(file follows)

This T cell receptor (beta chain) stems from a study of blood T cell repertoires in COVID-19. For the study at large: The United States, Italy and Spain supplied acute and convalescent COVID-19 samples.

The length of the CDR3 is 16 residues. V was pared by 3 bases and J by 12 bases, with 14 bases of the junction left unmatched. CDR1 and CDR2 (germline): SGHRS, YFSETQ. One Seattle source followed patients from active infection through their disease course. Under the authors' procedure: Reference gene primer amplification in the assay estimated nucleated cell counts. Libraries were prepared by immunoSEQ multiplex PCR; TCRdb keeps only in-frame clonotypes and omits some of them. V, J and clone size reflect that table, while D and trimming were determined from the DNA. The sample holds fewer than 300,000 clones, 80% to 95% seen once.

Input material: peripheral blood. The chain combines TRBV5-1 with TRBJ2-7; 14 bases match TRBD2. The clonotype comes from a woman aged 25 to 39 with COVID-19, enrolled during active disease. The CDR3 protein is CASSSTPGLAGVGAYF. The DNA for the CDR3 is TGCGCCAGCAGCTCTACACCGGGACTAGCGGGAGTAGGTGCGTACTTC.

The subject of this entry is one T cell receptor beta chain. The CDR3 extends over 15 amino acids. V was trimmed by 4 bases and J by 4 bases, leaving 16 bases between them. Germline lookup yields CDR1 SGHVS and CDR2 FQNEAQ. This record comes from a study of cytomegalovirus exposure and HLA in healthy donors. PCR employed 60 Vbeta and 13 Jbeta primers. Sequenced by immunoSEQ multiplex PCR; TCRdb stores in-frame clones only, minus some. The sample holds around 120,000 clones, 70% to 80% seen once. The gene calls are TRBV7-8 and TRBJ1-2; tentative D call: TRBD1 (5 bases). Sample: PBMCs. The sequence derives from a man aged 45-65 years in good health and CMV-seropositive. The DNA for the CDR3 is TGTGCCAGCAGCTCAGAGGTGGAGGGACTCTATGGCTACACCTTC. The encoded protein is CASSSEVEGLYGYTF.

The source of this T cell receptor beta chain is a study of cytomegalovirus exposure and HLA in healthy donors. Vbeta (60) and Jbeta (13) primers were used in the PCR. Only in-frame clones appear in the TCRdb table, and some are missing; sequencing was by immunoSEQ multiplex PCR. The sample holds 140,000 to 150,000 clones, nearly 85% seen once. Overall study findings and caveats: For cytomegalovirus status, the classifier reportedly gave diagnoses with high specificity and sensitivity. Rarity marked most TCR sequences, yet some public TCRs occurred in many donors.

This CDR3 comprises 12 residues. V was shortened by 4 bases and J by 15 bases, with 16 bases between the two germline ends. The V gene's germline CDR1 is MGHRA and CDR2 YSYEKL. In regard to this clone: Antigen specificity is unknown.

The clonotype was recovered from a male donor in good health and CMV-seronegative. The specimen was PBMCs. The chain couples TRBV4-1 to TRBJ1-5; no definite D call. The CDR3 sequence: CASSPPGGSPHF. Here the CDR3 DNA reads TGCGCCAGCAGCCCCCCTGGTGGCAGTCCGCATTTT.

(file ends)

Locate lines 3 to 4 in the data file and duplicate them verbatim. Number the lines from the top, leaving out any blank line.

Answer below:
Input material: peripheral blood. The chain combines TRBV5-1 with TRBJ2-7; 14 bases match TRBD2. The clonotype comes from a woman aged 25 to 39 with COVID-19, enrolled during active disease. The CDR3 protein is CASSSTPGLAGVGAYF. The DNA for the CDR3 is TGCGCCAGCAGCTCTACACCGGGACTAGCGGGAGTAGGTGCGTACTTC.

The subject of this entry is one T cell receptor beta chain. The CDR3 extends over 15 amino acids. V was trimmed by 4 bases and J by 4 bases, leaving 16 bases between them. Germline lookup yields CDR1 SGHVS and CDR2 FQNEAQ. This record comes from a study of cytomegalovirus exposure and HLA in healthy donors. PCR employed 60 Vbeta and 13 Jbeta primers. Sequenced by immunoSEQ multiplex PCR; TCRdb stores in-frame clones only, minus some. The sample holds around 120,000 clones, 70% to 80% seen once. The gene calls are TRBV7-8 and TRBJ1-2; tentative D call: TRBD1 (5 bases). Sample: PBMCs. The sequence derives from a man aged 45-65 years in good health and CMV-seropositive. The DNA for the CDR3 is TGTGCCAGCAGCTCAGAGGTGGAGGGACTCTATGGCTACACCTTC. The encoded protein is CASSSEVEGLYGYTF.